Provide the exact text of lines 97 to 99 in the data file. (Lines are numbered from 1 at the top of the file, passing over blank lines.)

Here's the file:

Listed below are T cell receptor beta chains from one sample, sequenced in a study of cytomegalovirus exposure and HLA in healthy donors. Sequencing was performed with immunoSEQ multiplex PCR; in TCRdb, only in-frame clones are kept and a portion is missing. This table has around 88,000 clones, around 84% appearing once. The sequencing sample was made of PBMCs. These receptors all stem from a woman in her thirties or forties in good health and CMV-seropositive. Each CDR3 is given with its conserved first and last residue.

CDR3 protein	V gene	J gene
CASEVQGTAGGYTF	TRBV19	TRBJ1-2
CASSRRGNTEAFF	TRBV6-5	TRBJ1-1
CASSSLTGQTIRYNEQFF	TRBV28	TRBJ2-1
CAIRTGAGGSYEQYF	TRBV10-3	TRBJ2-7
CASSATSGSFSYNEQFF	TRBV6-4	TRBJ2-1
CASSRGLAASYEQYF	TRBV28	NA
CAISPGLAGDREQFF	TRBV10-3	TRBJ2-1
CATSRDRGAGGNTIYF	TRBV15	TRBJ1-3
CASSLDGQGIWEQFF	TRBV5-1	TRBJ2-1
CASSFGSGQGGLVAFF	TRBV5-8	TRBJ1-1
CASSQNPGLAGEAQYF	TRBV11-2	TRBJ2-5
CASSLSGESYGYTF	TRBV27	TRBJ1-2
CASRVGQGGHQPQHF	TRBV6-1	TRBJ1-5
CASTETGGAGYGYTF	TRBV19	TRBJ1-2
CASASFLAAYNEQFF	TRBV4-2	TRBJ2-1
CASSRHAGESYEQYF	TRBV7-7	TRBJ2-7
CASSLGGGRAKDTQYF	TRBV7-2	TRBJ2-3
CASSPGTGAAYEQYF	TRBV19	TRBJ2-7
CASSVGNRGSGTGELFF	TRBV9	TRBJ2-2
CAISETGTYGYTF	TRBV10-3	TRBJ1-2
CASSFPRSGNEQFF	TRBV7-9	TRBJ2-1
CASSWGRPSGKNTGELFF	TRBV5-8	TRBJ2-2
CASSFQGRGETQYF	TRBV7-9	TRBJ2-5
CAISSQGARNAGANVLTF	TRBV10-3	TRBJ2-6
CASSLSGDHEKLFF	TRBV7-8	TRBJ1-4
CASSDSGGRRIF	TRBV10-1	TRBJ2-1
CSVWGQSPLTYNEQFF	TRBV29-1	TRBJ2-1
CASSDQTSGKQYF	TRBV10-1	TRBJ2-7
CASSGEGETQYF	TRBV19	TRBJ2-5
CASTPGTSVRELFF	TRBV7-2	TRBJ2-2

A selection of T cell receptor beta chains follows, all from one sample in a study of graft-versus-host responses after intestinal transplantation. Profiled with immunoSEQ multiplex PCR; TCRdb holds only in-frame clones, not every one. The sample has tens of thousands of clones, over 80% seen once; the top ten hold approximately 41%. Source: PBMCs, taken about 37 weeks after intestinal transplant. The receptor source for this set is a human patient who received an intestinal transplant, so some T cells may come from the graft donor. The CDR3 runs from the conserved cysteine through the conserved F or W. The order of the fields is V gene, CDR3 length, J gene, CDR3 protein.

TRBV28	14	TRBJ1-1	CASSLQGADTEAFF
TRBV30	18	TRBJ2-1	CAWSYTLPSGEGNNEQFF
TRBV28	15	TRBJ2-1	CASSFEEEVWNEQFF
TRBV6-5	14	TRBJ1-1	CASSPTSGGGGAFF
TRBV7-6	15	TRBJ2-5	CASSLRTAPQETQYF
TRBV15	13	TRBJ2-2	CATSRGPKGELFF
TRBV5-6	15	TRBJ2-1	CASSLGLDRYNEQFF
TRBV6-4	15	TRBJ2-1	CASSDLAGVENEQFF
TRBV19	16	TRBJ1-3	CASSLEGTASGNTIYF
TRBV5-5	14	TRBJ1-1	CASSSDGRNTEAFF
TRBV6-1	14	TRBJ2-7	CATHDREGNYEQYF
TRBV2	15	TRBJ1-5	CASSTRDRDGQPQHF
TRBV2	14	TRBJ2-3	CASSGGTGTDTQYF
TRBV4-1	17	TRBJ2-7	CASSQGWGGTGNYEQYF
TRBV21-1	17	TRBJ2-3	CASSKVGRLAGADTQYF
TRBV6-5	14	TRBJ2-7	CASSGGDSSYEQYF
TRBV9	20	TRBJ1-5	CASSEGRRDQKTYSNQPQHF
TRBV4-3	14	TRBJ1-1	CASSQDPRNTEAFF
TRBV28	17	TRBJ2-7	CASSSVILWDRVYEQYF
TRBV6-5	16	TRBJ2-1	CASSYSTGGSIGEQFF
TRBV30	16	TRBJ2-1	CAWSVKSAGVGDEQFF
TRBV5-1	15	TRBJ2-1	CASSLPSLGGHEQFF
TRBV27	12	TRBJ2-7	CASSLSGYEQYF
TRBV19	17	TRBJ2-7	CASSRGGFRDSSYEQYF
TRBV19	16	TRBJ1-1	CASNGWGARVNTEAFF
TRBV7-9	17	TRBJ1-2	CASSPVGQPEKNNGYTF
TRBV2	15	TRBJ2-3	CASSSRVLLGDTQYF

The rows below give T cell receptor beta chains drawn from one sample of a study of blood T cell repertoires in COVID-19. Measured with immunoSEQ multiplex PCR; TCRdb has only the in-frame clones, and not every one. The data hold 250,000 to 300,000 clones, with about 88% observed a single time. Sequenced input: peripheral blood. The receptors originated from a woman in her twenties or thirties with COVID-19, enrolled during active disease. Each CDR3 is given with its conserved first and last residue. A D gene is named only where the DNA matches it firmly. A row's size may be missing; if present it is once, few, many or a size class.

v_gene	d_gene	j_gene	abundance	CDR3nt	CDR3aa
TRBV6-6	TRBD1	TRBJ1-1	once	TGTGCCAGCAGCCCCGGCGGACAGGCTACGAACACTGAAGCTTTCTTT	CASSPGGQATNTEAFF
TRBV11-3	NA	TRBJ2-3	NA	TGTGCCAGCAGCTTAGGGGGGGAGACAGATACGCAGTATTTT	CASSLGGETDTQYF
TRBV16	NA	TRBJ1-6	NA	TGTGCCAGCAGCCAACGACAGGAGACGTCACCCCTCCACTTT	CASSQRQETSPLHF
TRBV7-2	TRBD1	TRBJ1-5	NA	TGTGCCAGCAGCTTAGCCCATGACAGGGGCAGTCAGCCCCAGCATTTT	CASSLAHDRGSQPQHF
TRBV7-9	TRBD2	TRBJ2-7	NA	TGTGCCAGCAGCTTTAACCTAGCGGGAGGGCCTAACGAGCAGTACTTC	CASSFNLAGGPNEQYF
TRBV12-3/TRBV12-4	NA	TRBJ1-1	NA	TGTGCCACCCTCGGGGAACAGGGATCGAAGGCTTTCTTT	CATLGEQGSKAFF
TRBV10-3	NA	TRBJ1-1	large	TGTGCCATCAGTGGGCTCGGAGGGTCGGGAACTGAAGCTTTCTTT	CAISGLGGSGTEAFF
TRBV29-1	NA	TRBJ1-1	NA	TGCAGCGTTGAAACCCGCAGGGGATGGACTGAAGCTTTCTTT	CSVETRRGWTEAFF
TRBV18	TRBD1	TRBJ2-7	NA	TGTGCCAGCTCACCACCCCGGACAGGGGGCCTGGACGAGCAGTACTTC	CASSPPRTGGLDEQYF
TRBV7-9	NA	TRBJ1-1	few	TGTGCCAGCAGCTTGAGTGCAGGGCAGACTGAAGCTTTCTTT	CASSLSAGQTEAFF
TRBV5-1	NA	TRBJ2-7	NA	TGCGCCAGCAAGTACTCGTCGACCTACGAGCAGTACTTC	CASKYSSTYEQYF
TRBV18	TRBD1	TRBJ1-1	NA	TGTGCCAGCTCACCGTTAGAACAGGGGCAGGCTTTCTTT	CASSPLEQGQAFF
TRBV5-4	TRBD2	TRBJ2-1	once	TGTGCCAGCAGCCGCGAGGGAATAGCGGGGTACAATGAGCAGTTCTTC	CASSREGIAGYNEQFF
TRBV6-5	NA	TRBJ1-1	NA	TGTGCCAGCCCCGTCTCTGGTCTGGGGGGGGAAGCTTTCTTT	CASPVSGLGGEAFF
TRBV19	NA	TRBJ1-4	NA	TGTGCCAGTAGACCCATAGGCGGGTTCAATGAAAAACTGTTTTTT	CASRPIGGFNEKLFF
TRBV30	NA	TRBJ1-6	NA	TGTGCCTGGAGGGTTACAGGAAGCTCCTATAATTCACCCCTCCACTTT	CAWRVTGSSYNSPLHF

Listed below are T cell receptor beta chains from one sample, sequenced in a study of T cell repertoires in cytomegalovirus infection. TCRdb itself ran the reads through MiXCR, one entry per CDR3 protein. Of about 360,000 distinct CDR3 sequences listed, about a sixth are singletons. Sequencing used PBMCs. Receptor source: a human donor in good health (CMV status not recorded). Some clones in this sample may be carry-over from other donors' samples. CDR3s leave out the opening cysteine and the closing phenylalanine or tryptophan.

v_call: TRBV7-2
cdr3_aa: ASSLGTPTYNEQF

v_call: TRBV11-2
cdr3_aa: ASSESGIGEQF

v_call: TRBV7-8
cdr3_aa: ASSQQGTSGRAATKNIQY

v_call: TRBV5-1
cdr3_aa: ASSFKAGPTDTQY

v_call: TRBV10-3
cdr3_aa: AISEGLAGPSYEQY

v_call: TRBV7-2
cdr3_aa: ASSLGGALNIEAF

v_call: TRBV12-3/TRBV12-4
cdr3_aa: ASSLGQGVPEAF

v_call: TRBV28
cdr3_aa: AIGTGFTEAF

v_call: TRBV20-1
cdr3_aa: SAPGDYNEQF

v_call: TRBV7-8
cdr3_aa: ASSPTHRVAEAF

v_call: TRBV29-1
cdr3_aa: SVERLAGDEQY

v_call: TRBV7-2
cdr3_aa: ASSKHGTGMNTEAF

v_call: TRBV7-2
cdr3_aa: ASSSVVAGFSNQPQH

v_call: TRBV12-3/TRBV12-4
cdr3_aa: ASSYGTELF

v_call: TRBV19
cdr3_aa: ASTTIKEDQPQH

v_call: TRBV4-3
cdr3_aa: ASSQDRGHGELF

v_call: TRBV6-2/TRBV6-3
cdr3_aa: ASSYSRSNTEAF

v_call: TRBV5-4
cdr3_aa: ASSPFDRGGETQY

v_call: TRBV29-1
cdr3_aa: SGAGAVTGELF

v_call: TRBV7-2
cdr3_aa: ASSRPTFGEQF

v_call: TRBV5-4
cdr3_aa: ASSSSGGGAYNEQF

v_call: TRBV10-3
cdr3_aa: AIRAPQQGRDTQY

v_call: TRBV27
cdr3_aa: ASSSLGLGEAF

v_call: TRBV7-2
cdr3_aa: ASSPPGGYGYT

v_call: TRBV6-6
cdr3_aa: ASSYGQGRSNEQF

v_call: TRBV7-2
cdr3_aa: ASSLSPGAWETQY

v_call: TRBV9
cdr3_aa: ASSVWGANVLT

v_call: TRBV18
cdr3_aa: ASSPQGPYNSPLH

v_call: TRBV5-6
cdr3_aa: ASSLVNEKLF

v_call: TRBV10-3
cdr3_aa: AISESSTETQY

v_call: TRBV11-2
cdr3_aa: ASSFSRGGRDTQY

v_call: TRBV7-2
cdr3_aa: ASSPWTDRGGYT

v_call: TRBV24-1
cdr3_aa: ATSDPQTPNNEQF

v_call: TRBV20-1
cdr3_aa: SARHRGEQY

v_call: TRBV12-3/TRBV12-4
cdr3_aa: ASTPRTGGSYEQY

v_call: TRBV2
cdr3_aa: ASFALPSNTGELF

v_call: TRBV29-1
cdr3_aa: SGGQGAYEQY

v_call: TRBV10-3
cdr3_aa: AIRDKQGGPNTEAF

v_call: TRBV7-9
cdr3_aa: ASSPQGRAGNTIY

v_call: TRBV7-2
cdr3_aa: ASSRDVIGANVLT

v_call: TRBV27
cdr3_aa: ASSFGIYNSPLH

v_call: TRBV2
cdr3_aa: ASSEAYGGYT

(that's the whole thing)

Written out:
cdr3_aa: SAPGDYNEQF

v_call: TRBV7-8
cdr3_aa: ASSPTHRVAEAF